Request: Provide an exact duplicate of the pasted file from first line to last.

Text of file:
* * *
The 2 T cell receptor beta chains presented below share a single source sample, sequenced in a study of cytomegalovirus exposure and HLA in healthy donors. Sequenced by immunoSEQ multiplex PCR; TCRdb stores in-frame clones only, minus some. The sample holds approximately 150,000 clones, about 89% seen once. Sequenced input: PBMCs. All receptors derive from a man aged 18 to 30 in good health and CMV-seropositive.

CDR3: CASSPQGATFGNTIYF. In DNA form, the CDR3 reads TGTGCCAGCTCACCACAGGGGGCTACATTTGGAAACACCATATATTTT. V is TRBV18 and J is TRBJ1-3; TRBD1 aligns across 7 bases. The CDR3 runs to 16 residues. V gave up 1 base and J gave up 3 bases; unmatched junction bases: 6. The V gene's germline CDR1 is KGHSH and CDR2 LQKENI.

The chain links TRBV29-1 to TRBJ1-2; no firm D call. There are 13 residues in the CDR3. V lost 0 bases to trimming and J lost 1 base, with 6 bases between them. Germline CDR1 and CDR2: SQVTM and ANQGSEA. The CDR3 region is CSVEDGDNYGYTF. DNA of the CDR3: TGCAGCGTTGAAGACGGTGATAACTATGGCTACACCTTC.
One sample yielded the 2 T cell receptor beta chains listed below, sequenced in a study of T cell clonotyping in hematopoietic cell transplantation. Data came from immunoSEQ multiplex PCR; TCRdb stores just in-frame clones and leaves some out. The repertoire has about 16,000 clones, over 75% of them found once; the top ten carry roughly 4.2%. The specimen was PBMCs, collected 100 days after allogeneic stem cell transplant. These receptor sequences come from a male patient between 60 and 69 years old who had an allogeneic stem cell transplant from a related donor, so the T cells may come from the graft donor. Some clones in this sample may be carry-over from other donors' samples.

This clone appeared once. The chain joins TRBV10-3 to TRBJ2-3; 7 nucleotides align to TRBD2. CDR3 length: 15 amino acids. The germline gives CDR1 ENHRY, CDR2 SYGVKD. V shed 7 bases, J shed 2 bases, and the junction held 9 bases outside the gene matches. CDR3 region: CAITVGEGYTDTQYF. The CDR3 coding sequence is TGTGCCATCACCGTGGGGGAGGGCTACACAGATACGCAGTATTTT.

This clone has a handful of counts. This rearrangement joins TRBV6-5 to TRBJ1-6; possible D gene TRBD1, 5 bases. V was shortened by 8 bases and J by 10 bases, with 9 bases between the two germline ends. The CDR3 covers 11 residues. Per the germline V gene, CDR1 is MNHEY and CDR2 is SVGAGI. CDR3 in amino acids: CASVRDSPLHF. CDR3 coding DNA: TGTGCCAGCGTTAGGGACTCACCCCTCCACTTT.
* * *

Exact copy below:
The 2 T cell receptor beta chains presented below share a single source sample, sequenced in a study of cytomegalovirus exposure and HLA in healthy donors. Sequenced by immunoSEQ multiplex PCR; TCRdb stores in-frame clones only, minus some. The sample holds approximately 150,000 clones, about 89% seen once. Sequenced input: PBMCs. All receptors derive from a man aged 18 to 30 in good health and CMV-seropositive.

CDR3: CASSPQGATFGNTIYF. In DNA form, the CDR3 reads TGTGCCAGCTCACCACAGGGGGCTACATTTGGAAACACCATATATTTT. V is TRBV18 and J is TRBJ1-3; TRBD1 aligns across 7 bases. The CDR3 runs to 16 residues. V gave up 1 base and J gave up 3 bases; unmatched junction bases: 6. The V gene's germline CDR1 is KGHSH and CDR2 LQKENI.

The chain links TRBV29-1 to TRBJ1-2; no firm D call. There are 13 residues in the CDR3. V lost 0 bases to trimming and J lost 1 base, with 6 bases between them. Germline CDR1 and CDR2: SQVTM and ANQGSEA. The CDR3 region is CSVEDGDNYGYTF. DNA of the CDR3: TGCAGCGTTGAAGACGGTGATAACTATGGCTACACCTTC.
One sample yielded the 2 T cell receptor beta chains listed below, sequenced in a study of T cell clonotyping in hematopoietic cell transplantation. Data came from immunoSEQ multiplex PCR; TCRdb stores just in-frame clones and leaves some out. The repertoire has about 16,000 clones, over 75% of them found once; the top ten carry roughly 4.2%. The specimen was PBMCs, collected 100 days after allogeneic stem cell transplant. These receptor sequences come from a male patient between 60 and 69 years old who had an allogeneic stem cell transplant from a related donor, so the T cells may come from the graft donor. Some clones in this sample may be carry-over from other donors' samples.

This clone appeared once. The chain joins TRBV10-3 to TRBJ2-3; 7 nucleotides align to TRBD2. CDR3 length: 15 amino acids. The germline gives CDR1 ENHRY, CDR2 SYGVKD. V shed 7 bases, J shed 2 bases, and the junction held 9 bases outside the gene matches. CDR3 region: CAITVGEGYTDTQYF. The CDR3 coding sequence is TGTGCCATCACCGTGGGGGAGGGCTACACAGATACGCAGTATTTT.

This clone has a handful of counts. This rearrangement joins TRBV6-5 to TRBJ1-6; possible D gene TRBD1, 5 bases. V was shortened by 8 bases and J by 10 bases, with 9 bases between the two germline ends. The CDR3 covers 11 residues. Per the germline V gene, CDR1 is MNHEY and CDR2 is SVGAGI. CDR3 in amino acids: CASVRDSPLHF. CDR3 coding DNA: TGTGCCAGCGTTAGGGACTCACCCCTCCACTTT.